I met a young 18 year old girl this past weekend. We got to talking and she was open enough to share her story with me. She is a preacher’s daughter who walked away from the church. She got wrapped up with a group of stoners and they all lived in the same house, spending their days smoking weed and taking ecstasy. Recently, a good friend of hers offered to pull her out of that environment and invited her to live with her family. She has been attending church with her friend and was on a retreat that I was a part of. She has been totally impacted by Jesus. She has begun the process of walking out her faith again. It is so clear to me that God is doing big things in her life.
A couple of things she said really inspired me. She talked about the drug house she lived in. She knew it was wrong and that her life would remain stagnant for as long she stayed there. But what kept her there was a sense of acceptance and belonging. She said she didn’t feel the need to conform because she was loved for who she was, which was something she had never felt at church. At church, there was always a sense that she wasn’t good enough and she could never fit in. At the church she has been attending, she has experienced love and acceptance from other Christians like she never has known before.
A couple of other girls on this retreat expressed a similar story. At a time in their lives when they were doing all the wrong things, God put Christians in their lives who loved them consistently. Even when they would make the same mistakes over and over again, God had put people in their lives who loved them anyways and that made a huge impact. Now they are living for Jesus.
Stories like these have made me reflect alot about how I love others. I have alot of friends who have walked away from church. I have been told that Christians are closed-minded, selective and exclusive, leaving people feeling like no matter how hard they try, they are never going to make the part.
In John 14:6, Jesus makes a bold statement: “I am the way, the truth and the life. No one comes to the Father except through me.” He also says in 2 Peter 3:9 that “He is patient with you, not wanting anyone to perish, but everyone to come to repentance.” My fear is that we aren’t demonstrating that same patience in the church. I can’t help but think that too often, unknowingly, we make relationship with Jesus seem unattainable, as if it were reserved for only those who think, speak, dress and act like we do. Broken individuals, looking for answers, are left feeling like they can’t fit the mold. Sadly, many reject the idea of Jesus all together, coming to the conclusion that they would be better loved elsewhere.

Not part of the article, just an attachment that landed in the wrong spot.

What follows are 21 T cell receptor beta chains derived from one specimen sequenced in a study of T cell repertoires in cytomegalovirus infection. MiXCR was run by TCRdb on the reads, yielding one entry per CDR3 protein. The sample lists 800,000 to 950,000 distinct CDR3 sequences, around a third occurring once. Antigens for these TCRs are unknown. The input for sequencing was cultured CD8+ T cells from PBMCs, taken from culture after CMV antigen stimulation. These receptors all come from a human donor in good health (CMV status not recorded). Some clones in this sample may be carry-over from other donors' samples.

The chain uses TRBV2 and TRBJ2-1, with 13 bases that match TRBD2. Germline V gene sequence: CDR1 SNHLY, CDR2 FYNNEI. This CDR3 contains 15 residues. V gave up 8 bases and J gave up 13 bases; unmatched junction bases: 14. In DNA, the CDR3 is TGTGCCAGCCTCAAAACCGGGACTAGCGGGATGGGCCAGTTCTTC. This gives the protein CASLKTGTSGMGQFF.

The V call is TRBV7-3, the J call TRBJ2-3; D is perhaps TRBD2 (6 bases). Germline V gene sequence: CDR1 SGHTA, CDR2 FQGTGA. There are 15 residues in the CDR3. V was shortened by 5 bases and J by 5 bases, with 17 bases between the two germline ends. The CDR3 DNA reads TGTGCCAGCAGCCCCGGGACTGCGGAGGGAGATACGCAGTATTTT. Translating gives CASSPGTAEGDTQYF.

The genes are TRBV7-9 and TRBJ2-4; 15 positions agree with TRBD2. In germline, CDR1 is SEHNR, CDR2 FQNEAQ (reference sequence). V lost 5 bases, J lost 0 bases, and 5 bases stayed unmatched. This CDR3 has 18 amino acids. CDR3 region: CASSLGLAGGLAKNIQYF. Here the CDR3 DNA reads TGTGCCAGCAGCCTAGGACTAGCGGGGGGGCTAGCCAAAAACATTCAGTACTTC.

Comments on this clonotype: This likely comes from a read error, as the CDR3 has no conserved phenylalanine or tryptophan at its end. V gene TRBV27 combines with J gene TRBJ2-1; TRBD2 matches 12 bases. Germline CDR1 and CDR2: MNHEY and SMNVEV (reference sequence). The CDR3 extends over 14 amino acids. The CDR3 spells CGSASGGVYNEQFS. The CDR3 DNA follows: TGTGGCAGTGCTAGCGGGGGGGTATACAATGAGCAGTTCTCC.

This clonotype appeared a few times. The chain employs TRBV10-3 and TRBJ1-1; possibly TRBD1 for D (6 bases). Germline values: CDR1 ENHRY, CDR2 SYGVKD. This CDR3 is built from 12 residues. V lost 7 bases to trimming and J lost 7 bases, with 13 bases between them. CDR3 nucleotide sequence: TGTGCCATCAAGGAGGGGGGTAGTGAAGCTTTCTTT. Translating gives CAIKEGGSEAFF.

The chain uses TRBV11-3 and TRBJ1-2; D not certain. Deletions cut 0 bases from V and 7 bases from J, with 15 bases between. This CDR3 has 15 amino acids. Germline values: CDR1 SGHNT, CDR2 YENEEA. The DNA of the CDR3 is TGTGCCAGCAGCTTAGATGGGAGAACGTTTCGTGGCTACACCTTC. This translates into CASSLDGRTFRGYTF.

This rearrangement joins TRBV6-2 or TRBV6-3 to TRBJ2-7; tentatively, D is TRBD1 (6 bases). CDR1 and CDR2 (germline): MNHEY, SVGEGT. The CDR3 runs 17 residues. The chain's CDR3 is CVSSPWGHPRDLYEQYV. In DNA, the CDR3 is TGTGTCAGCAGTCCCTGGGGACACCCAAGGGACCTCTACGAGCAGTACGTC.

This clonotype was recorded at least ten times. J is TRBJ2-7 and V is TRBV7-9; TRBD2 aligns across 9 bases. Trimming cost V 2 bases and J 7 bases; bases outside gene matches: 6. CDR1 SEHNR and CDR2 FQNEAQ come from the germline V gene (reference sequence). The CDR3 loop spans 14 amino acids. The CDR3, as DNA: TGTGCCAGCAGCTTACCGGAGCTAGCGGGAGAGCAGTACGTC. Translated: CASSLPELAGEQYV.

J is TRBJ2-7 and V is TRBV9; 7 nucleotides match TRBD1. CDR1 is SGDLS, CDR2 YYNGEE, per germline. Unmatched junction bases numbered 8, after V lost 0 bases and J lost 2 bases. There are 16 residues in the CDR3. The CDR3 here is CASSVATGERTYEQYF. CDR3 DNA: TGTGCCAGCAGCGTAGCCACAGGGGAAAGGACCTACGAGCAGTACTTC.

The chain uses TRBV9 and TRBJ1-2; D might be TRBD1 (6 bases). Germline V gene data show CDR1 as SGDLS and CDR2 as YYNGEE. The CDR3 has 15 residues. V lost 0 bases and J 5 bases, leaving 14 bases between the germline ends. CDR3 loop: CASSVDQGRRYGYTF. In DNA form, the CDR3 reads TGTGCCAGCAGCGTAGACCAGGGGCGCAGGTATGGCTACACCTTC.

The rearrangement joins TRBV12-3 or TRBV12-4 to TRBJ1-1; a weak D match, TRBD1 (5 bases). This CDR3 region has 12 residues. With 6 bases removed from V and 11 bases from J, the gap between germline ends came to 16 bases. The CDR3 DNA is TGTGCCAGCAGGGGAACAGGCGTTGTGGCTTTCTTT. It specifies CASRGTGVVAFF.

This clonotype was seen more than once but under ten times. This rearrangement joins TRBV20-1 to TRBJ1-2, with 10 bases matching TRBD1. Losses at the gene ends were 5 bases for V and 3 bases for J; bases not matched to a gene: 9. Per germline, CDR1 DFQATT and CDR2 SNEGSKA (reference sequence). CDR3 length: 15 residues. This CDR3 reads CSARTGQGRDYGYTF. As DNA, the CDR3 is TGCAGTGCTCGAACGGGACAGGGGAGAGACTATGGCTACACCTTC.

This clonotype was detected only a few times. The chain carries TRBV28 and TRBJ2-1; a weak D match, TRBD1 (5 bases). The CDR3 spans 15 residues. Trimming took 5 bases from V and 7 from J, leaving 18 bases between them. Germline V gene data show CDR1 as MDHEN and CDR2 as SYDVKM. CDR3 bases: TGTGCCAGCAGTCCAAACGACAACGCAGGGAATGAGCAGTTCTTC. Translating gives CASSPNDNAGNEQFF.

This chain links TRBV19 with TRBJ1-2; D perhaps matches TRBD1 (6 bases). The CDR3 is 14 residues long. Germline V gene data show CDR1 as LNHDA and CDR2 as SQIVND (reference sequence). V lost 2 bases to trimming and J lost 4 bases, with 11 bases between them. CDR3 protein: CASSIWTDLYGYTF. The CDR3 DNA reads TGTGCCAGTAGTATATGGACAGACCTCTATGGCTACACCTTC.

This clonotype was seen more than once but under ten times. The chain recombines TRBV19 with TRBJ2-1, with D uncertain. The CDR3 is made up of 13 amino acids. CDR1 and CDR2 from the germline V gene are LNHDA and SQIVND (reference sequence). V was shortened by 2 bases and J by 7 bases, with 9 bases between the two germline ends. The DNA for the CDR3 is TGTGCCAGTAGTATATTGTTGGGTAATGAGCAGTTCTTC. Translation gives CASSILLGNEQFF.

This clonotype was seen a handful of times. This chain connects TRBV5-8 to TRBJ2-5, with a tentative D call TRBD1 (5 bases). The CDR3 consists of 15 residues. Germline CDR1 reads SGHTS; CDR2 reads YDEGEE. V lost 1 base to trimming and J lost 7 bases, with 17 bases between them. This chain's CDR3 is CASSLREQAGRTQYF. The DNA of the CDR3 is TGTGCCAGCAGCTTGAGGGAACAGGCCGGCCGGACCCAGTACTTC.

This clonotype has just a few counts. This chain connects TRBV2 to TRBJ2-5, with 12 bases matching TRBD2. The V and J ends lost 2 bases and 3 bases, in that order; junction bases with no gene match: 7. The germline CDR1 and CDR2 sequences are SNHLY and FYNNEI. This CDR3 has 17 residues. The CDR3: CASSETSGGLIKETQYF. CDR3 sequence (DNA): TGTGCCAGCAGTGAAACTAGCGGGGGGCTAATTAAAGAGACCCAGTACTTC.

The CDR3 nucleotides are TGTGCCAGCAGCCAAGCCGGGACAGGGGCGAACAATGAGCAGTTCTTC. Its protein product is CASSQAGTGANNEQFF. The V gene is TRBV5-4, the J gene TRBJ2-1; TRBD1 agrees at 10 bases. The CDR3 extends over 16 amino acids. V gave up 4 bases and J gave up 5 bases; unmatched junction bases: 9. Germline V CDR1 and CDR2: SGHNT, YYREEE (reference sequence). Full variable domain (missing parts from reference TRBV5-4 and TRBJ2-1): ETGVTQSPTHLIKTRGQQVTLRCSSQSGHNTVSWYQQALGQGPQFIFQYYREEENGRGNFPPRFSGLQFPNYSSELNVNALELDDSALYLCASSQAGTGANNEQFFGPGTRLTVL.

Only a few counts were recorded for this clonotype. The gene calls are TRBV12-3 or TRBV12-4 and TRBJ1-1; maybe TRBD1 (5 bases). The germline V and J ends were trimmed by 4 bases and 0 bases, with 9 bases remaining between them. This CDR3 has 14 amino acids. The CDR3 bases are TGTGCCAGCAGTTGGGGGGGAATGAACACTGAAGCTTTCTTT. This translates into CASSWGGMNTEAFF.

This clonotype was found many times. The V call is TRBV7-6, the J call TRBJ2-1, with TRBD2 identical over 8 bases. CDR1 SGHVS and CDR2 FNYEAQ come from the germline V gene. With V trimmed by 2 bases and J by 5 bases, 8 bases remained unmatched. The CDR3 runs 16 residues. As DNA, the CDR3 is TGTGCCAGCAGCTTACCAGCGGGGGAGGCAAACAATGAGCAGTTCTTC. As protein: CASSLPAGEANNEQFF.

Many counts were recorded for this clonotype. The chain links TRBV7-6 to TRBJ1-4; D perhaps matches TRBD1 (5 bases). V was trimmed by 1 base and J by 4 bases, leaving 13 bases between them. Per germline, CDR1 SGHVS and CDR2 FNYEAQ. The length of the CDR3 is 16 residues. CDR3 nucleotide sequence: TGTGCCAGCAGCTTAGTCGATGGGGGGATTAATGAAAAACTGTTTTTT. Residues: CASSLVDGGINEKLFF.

I think too often we present the gift of Jesus’ love to people in the wrapping paper of our own traditions, in a language they can’t relate to and with a list of stipulations they must follow if they want to stay in our club. The package is unattractive. People yearning to know real love, real joy and real freedom can’t accept that the package we are presenting them with is their only option.
I don’t think that people would have such a hard time wrapping their mind around the idea of Jesus being the only way, if they could see and experience love the way Jesus does it. Jesus followers were unrefined and uneducated. Matthew was a tax collector. A man looked down upon by society. When Jesus looked at people, His eyes radiated love. He cherished people and was attentive to them in whatever state it was that they were in. He was not one of the men standing in line to condemn and throw stones at the women caught in the act of adultery. In a magnificent display of His grace and His mercy, He spared her life telling her to go and sin no more. That’s the thing about the love of God. Once you experience it, you don’t want to live the same way anymore. His love motivates you to live a life that would please Him, much the same way that a wife or a husband, out of pure love, desires to please their spouse.
I think sometimes we are guilty of taking the opposite approach with people. We make a big deal about people’s sin, expecting them to comply with our rules and regulations, without giving them the space to encounter God’s love, mercy and grace. It just doesn’t work. Isn’t it interesting that the only people Jesus lost patience in were the Pharisees and religious leaders that thought they knew everything, but only made it harder for people to experience relationship with God?
Jesus loved people with no agenda, because that’s just who He is. He is love. If you need an example of this look no further than the cross. When it came to the people who rejected Jesus, His response was to love harder. He loved more fiercely. His love for those that rejected Him led Him to His crucifixion. He looked in the eyes of those who refused to love Him as they drove the nails into His hands. His love didn’t give up. It wouldn’t rest.
We need to take this into consideration when we treat people like we have an agenda. When we can’t handle their sin, their brokenness, their doubts or their questions, even their rejection of the Gospel, we write them off as unreachable. We allow ourselves to grow distant from them, making them feel even more alone than when they started out.
What if we demonstrated the same kind of patience that Jesus demonstrated with us? Have we forgotten our own process and journey that has led us to where we are today? What if we weren’t threatened by people’s sin and questions and chose to love them anyways just because? What if we took more time getting to really know people? What if we expressed a desire to know their story? To understand why they are where they are? And what if we chose to love them anyways? What would that speak to the world about what Jesus’ love is all about? What if?